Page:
Monday, June 18, 2012
Thursday, May 5, 2011
A few days ago I watched The Bucket List, it was my first time to watch it but I knew the story beforehand. However, watching the movie was a real delight still, though the story is so simple and may be tackled in several movies before, but I couldn’t help being so touched by it. Perhaps the story affected me so much because lately I find myself consumed with the idea of death and what we will face after we are buried under the dust. Are we going to feel anything? Are we going to miss the people we leave behind? I know it's so depressing to think of such issues and I can't count how many times did my husband ask me to discard such ideas out of my head ... but I couldn't.
I am not going to tell you that watching the movie completely changed my mind and that I stopped thinking about death, but it kinda opened my eyes to the fact that I am not thinking at all about life and living it. Now I don't know about you guys but I have to admit that most of the times I am caught up in a vicious cycle of working hard, saving money and taking care of the house that I hardly realize how time flies quickly.
So inspired by the movie I decided to write my own bucket list, things that I want to do or achieve, hopefully before I die. So here it goes …
My Bucket List
- Learn a new language
- Visit at least one new country in each continent with my husband
- Take Sharp Shooting lessons
- Memorize at least few parts of the Holy Quran
- Take care of an orphan
- Going to Pilgrimage
- Doing something good enough to inspire others and be remembered by.
- Building my own house with a garden and pool
- Riding a bicycle again (had an accident when I was a kid and stopped riding bicycles ever since)
- Meet Andrea Bocelli
- Play with real snow
- Lose weight and staying fit
- Learn water treading (I can swim but if I stopped in the middle of the pool I would drown in a blink of an eye)
- Learn cross stitching
- Starting my own business
Well ... that's all I could think of so far, I am sure as I grow older my life will change and I will add more things to this list, and hopefully I will come back and scratch off few things that I would have accomplished.
So guys, make sure you write down your own list as well, live your life and enjoy it before it's too late.
Saturday, March 19, 2011
For the past couple of months and like every single Egyptian in the whole world I’ve been following the drastic changes that happened and still happening in my country Egypt. If someone ever told me that I would live to witness a revolution, one that resembles those I used to watch in old Egyptian movies, or that this revolution would result the stepping down of Mubarak I’d say he or she is dreaming of LaLa land, but it did happen and I’ve witnessed a great revolution.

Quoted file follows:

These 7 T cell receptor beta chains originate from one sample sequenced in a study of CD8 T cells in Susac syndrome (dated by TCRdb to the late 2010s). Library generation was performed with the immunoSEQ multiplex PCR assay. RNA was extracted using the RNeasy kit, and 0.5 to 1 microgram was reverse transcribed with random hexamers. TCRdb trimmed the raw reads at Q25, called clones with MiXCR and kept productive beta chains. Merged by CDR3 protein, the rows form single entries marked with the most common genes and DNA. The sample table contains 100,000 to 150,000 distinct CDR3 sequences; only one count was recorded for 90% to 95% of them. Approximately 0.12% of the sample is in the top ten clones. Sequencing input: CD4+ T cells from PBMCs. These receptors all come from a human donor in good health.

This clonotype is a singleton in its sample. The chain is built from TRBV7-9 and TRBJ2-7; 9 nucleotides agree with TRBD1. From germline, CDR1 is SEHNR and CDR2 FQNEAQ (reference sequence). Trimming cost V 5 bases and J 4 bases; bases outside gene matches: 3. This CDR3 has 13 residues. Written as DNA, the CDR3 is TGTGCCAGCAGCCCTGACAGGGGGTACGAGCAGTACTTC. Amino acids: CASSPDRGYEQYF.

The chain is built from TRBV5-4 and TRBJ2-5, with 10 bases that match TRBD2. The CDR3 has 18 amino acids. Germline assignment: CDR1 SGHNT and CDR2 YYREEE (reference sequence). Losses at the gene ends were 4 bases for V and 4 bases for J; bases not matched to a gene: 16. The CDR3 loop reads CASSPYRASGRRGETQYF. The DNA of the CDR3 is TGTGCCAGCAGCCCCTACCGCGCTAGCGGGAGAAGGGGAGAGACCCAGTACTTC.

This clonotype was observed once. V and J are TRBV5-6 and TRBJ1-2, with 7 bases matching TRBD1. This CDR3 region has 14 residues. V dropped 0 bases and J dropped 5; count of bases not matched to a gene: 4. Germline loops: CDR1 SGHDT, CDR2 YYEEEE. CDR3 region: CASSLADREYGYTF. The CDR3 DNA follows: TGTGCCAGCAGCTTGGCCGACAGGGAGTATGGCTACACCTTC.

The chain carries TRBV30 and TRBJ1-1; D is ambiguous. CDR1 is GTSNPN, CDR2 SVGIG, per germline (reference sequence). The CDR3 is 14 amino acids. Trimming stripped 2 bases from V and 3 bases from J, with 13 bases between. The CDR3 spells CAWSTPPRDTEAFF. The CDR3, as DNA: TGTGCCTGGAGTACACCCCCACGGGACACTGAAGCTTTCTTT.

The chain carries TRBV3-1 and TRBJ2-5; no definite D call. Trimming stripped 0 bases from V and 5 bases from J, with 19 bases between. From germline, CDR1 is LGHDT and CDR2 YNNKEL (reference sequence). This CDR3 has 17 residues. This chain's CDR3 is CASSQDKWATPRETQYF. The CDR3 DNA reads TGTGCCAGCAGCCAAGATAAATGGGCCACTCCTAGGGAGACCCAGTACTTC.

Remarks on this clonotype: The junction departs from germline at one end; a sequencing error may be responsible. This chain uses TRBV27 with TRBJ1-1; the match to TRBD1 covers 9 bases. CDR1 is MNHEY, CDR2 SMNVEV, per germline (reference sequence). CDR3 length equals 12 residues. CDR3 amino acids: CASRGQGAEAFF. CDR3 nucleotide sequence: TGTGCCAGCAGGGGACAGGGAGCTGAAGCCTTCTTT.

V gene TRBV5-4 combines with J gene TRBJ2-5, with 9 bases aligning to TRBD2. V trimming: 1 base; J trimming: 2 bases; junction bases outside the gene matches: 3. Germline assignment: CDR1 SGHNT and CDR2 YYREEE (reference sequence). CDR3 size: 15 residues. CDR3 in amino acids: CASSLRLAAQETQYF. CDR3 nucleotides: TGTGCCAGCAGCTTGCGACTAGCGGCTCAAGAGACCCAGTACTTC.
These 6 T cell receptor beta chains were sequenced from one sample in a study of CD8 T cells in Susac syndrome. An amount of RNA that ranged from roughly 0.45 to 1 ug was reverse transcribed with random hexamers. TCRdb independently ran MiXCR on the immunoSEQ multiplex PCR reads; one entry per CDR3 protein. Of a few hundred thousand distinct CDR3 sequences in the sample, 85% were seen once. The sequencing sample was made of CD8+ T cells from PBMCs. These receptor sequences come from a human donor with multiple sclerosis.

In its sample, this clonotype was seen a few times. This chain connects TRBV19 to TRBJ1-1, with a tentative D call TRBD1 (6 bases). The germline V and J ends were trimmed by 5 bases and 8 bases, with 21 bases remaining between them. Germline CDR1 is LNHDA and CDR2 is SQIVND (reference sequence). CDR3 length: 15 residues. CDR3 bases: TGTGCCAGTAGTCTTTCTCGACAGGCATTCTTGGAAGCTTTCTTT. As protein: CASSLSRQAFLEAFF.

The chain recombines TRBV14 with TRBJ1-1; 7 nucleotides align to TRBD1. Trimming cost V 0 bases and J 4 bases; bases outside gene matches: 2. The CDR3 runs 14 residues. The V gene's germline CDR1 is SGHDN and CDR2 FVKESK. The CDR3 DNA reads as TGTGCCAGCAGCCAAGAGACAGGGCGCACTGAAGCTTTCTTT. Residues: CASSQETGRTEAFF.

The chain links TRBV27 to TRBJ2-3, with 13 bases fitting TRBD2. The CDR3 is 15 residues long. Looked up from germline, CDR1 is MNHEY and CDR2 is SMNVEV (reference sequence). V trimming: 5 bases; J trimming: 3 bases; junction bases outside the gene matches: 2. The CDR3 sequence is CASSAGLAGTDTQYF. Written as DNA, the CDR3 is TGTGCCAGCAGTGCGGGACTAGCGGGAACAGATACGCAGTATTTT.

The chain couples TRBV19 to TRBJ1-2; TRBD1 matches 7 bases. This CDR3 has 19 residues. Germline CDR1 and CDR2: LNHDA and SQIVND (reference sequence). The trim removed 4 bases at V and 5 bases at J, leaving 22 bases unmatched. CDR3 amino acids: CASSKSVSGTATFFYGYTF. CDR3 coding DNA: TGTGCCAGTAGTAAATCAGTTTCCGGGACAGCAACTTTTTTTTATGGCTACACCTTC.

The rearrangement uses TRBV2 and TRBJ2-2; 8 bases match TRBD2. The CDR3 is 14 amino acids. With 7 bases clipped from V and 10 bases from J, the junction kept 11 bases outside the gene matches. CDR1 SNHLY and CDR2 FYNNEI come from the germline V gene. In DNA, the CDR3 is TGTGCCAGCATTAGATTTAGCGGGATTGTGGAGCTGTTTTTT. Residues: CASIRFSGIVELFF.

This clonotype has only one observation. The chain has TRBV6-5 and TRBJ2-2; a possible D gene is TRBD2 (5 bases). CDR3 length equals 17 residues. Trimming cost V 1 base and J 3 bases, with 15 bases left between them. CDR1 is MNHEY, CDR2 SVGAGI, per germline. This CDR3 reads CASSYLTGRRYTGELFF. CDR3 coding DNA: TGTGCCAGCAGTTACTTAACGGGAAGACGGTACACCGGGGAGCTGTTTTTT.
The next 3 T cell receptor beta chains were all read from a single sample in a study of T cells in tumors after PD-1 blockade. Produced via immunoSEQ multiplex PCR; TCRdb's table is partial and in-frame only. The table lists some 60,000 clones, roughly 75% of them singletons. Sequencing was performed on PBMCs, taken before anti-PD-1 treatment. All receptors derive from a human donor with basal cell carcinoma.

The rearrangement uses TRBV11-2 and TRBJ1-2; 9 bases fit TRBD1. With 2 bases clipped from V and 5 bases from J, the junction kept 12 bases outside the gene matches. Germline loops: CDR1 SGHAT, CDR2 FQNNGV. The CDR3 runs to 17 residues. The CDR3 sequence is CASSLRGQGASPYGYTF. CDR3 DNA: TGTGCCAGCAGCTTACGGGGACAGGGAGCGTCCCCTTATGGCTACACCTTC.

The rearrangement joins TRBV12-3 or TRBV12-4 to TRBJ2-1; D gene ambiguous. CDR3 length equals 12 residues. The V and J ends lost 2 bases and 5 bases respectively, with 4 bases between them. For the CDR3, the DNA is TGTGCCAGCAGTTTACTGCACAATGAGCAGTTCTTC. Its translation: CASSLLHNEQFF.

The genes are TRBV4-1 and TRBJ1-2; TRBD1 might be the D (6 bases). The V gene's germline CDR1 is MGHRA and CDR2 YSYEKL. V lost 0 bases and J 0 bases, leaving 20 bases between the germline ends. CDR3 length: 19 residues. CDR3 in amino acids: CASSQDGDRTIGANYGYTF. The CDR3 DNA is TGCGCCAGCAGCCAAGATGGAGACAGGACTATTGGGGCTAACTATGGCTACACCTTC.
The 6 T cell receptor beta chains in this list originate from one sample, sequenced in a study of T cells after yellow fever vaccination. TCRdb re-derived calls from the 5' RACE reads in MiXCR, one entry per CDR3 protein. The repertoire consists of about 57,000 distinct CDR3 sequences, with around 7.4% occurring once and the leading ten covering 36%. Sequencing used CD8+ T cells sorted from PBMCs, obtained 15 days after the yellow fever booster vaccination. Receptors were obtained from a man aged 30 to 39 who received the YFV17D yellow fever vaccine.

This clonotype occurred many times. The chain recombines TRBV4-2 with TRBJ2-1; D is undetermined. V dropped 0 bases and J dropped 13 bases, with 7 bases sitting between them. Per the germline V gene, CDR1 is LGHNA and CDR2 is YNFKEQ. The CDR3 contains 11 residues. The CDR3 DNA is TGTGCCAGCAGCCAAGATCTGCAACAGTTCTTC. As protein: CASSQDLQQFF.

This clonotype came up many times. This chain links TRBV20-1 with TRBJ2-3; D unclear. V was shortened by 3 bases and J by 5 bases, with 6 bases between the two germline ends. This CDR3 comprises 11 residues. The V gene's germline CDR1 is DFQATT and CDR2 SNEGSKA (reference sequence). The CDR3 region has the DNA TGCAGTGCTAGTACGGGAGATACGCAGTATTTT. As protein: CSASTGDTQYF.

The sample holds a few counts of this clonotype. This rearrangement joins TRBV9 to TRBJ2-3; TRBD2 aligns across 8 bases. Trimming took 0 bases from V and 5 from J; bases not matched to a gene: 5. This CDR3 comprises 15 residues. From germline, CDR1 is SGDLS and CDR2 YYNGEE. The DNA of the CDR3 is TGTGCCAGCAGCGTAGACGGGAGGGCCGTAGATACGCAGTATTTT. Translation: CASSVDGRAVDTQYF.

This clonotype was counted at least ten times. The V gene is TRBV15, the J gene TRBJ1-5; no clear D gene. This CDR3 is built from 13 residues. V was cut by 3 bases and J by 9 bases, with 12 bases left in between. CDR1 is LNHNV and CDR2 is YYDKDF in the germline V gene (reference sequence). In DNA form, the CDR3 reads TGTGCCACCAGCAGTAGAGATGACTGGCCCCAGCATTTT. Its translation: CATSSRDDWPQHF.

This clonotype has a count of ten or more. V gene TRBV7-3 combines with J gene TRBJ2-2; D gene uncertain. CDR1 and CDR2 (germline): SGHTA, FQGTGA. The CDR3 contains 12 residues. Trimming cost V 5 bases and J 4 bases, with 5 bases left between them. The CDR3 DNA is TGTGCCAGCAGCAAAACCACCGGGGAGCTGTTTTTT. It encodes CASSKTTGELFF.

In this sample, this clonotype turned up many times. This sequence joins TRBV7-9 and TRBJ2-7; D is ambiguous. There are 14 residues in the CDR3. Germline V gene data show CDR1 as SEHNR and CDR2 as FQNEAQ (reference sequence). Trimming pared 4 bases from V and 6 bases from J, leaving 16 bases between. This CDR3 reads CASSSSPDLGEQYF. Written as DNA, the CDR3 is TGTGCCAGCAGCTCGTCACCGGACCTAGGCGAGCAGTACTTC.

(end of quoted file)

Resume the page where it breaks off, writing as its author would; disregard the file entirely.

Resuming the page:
I still remember when I used to face situations where I encounter corruption and I would die to blog or tweet about it but my friends and family would worn me against it saying it could cause me trouble or put me in danger and that I’d never know who’s out there listening. Though I used be frustrated but eventually I would listen to them because deep down there was this fear clutching to my heart, fear of getting into trouble. Now and thanks to brave young men and women who stood up for themselves, for me and for all Egyptians I don’t have this fear inside of me anymore. Thanks to those brave youth who never feared to say No I got my voice back.
Today and though I am filled with hope for a better future I can’t help but feel frustrated for not being able to take part in the changes happening in my country and for not being able to use the voice I got back.
Hopefully all Egyptians today in Egypt will head to vote ‘YES’ or ‘NO’ to the proposed constitutional amendments which will have a great impact on our future as a country. However because I currently work and live abroad I can’t participate in the vote. I just don’t understand why the government couldn’t allow us to vote in the Egyptian Embassies around the world or create some sort of a web portal to give us the opportunity to express ourselves. Just because we live abroad that doesn’t make us less Egyptians.
For a long time I stopped caring about everything, I stopped caring about politics and didn’t bother knowing what’s happening in my country and who’s doing what because to me it was all in vain, nothing was going to change, so I took the easy way out and I quit. I quit believing in change, I quit believing in a better future, I quit believing in my country, but most of all I quit believing in myself and my ability to changes things.
But now it’s all different, the revolution made it different, I care now, I want to know and I want to use the voice given back to me to change things and make my own choices. That’s why I am really frustrated because I can’t express my opinion today and vote.
Nevertheless, today is a great day for Egypt, as we all witness true democracy taking place with the referendum. I am really optimistic and I have strong feeling that this time the result of the vote won’t be forged, and though I am not taking part this time, I trust my fellow Egyptians back home to participate and make their voices heard to shape our future and I trust that we all will respect the majority’s choice at the end because that’s what democracy is about after all.
Hopefully by the time the presidential election is due the government would have come up with a way for us Egyptians abroad to vote or else I'd have to take a 24 hours trip to Egypt to make my voice heard.
PS. For what it’s worth … today I would have voted NO
Saturday, March 20, 2010
What makes any woman a mother? Is it merely carrying a child inside her womb for 9 months? Or is it feeding a child of her breast? If you ask me I would say neither, I don’t think that these are the things that make a mother, at least not my mother.